Why are Black and Asian people at greater risk from COVID-19?

A new national review found that Black and Asian people are more likely than white people to die from COVID-19. To save lives, doctors and patients need specific advice to understand how and why the virus is impacting people of different ethnicities in different ways.

Since the pandemic began, many have warned that Black and Asian people in the UK run a disproportionately high risk from COVID-19. In May, the Office for National Statistics found that Black people were more than four times more likely to die from COVID-19 than white people.

Now, a new review by Public Health England (PHE) found that, even after taking into account the effect of sex, age, deprivation and region, people of Chinese, Indian, Pakistani or Caribbean backgrounds and people with 'Other Black' or 'Other Asian' ethnicities had a 10-50% higher risk of dying from COVID-19 compared with white people. Bangladeshi people in particular were found to be twice as likely to die from COVID-19.

A still more recent review took into account:

  • Behavioural factors (sociability and risk-taking behaviour);
  • Socio-economic factors (deprivation, type of home, household overcrowding, poor diet quality); higher incidence of type 2 diabetes and risk factors for heart disease; and
  • Higher incidence of low vitamin D levels among people of BAME origin.

The review found that these factors combined were still not enough to account for the difference in risk of severe COVID-19 illness.

"There is clear evidence that COVID-19 does not affect all population groups equally," states the government's recommendations following that review. "Many analyses have shown that older age, ethnicity, male sex and geographical area, for example, are associated with the risk of getting the infection, experiencing more severe symptoms and higher rates of death."

No single factor

Authors of the review put forward two reasons why Black, Asian and people from other minority ethnic groups (such as Roma, or people with mixed heritage) might be at such high risk.

First, authors said, people from minority groups were more likely to be at a higher risk of catching the coronavirus which causes COVID-19. On average, Black and Asian people were more likely to live in urban areas, deprived areas, and overcrowded households, and to work in higher-risk jobs compared with white people.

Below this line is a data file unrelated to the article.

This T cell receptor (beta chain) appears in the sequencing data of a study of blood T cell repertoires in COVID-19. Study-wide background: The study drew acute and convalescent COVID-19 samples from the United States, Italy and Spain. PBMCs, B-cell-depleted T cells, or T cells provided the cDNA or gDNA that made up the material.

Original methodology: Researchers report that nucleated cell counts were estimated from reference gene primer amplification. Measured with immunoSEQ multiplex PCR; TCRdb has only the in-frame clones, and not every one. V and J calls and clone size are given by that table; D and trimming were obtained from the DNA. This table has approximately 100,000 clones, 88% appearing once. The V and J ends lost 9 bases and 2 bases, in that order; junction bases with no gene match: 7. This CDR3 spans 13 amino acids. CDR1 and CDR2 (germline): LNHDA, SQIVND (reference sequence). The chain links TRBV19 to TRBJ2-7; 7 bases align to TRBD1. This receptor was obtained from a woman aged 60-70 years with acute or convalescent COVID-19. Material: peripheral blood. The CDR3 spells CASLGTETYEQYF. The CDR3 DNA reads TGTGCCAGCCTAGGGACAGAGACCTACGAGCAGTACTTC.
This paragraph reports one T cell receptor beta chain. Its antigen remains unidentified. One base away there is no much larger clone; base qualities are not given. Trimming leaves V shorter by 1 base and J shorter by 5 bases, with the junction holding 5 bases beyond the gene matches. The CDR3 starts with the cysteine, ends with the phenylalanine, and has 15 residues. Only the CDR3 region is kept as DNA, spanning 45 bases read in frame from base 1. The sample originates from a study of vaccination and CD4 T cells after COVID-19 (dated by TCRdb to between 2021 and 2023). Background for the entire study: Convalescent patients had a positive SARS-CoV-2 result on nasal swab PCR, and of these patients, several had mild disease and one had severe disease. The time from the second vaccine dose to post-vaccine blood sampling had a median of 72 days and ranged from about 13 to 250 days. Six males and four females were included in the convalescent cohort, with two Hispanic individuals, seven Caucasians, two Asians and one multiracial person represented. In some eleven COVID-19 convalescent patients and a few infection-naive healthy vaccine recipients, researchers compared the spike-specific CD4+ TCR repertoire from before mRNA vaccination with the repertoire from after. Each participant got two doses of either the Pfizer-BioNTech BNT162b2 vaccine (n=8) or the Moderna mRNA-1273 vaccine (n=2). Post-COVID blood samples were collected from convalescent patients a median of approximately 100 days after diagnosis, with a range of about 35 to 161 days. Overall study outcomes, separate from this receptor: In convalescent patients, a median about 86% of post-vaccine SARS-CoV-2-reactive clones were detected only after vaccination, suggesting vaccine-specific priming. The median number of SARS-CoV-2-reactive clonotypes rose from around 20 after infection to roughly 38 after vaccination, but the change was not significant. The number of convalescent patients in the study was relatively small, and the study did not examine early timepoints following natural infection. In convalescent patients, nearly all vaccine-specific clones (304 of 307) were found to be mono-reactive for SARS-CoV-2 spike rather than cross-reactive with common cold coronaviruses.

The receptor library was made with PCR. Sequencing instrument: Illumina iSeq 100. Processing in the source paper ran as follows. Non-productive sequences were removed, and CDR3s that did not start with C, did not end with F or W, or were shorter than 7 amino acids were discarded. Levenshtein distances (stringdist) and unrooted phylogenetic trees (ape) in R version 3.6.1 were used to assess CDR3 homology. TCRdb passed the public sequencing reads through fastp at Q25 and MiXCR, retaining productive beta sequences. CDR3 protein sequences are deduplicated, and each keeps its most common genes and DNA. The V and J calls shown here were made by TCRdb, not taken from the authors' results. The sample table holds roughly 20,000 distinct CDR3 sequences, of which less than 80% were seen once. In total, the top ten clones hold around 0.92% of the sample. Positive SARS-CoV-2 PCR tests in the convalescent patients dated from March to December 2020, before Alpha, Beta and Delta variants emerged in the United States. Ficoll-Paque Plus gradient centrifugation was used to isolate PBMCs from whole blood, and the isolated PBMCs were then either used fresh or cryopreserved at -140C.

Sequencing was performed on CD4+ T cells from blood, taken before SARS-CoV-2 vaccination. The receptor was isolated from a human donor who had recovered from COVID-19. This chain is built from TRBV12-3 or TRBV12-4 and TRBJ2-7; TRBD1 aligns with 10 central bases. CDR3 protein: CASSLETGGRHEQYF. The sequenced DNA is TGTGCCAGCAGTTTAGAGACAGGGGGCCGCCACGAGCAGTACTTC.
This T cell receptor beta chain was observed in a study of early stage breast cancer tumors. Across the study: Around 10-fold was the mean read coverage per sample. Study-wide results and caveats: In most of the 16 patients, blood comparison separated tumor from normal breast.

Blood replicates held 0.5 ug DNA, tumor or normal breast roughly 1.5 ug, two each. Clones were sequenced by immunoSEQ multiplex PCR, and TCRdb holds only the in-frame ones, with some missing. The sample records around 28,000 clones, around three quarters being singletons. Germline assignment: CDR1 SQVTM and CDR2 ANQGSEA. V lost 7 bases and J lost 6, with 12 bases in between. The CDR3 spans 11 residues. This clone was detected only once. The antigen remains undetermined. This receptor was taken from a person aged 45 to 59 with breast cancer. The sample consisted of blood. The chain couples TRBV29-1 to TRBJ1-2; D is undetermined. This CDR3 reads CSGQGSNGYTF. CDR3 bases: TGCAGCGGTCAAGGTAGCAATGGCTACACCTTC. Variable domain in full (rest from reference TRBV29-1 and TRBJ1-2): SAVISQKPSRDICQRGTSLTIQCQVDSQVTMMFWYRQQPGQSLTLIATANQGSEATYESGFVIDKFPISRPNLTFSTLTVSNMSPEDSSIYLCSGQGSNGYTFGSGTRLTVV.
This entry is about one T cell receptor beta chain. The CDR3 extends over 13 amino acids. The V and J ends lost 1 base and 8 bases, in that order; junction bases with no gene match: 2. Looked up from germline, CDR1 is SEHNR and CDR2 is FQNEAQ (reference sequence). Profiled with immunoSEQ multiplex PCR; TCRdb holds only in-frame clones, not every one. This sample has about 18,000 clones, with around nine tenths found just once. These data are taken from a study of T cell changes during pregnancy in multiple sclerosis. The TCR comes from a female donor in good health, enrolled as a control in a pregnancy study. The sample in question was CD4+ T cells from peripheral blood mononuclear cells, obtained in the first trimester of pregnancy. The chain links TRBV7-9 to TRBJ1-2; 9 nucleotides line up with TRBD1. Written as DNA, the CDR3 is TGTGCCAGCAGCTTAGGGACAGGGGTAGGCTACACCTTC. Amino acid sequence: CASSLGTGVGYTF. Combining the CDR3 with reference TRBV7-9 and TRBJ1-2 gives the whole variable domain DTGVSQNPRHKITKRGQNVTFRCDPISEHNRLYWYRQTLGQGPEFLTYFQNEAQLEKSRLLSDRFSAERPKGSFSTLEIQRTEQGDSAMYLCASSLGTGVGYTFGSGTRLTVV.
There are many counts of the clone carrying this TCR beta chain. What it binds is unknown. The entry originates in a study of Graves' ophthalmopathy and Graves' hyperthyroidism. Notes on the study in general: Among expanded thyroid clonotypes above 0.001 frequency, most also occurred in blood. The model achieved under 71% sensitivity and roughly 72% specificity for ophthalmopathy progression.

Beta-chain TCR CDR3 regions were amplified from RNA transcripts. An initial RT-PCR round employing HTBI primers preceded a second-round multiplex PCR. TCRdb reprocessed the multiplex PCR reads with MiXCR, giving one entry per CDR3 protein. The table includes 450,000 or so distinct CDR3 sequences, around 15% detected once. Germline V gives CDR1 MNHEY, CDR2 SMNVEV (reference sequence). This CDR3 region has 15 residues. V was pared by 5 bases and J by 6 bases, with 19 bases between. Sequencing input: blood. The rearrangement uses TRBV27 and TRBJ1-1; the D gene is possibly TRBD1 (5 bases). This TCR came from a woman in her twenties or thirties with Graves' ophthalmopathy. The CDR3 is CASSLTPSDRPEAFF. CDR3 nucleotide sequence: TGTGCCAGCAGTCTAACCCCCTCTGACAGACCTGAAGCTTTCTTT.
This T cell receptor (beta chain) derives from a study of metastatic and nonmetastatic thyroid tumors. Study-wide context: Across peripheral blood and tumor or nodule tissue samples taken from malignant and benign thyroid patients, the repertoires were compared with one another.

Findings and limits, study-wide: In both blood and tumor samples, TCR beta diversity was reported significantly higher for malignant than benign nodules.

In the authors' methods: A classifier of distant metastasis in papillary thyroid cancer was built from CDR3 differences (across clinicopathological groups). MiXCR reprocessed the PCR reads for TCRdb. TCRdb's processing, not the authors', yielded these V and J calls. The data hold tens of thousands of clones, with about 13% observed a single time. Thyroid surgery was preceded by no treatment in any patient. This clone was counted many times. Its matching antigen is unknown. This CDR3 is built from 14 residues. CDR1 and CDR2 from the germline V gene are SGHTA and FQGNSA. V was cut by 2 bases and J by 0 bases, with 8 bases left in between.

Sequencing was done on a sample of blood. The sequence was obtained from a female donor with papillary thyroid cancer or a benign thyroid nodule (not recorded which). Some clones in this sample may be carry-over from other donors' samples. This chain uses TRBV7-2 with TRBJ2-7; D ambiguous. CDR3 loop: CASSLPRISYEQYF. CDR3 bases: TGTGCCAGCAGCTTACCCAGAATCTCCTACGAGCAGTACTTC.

Second, Black and Asian people who get COVID-19 were more likely to be at risk of worse outcomes. Authors give risk from comorbidities as the main example of this.

Comorbidities

In 21% of all deaths studied in the review, diabetes was mentioned on the death certificate. For Asian people, this rose to 43%; for Black people, 45%. For white people, it was just 18%. The same inequalities were seen for heart disease caused by hypertension.

Often, Black and Asian minorities are more likely to have the chronic conditions noted in COVID-19 deaths. Authors mention the prevalence of cardiovascular disease, hypertension and type 2 diabetes in different minority populations as examples. The role of underlying health conditions requires further investigation, they say.

Occupation

The review warned that some jobs ran a higher risk to the lives of their workers, both in health and social care and outside of it. The review warned that men and women working in social care also had 'significantly high' rates of death from COVID-19. 

The NHS has a high proportion of Asian (10%) and Black (6.1%) staff, staff with mixed ethnicity (1.7%) and Chinese staff (0.6%). In April, an HSJ analysis of 119 deaths of NHS staff found a 'disproportionately high' risk to the lives of Black and Asian staff.

The review found that men working as security guards, taxi drivers and chauffeurs, bus and coach drivers, chefs, and sales and retail assistants, and 'lower-skilled' workers in construction and processing plants were more likely to die from COVID-19.

The Office for National Statistics says that one in five workers in jobs with the highest exposure to COVID-19 are Black or Asian - for example, over a quarter of medical practitioners (28%), dental practitioners (28%) and opticians (27%).

The review made no recommendations about how to protect those in high-risk occupations.

Genetics

There is no evidence that Black and Asian people are genetically predisposed to catching or dying from COVID-19.

It is hard to make the case that comorbidities are genetic, either. For example before COVID-19, researchers looking at type 2 diabetes said that the reason different ethnicities have different risks remains unclear, but does not seem to be genetic.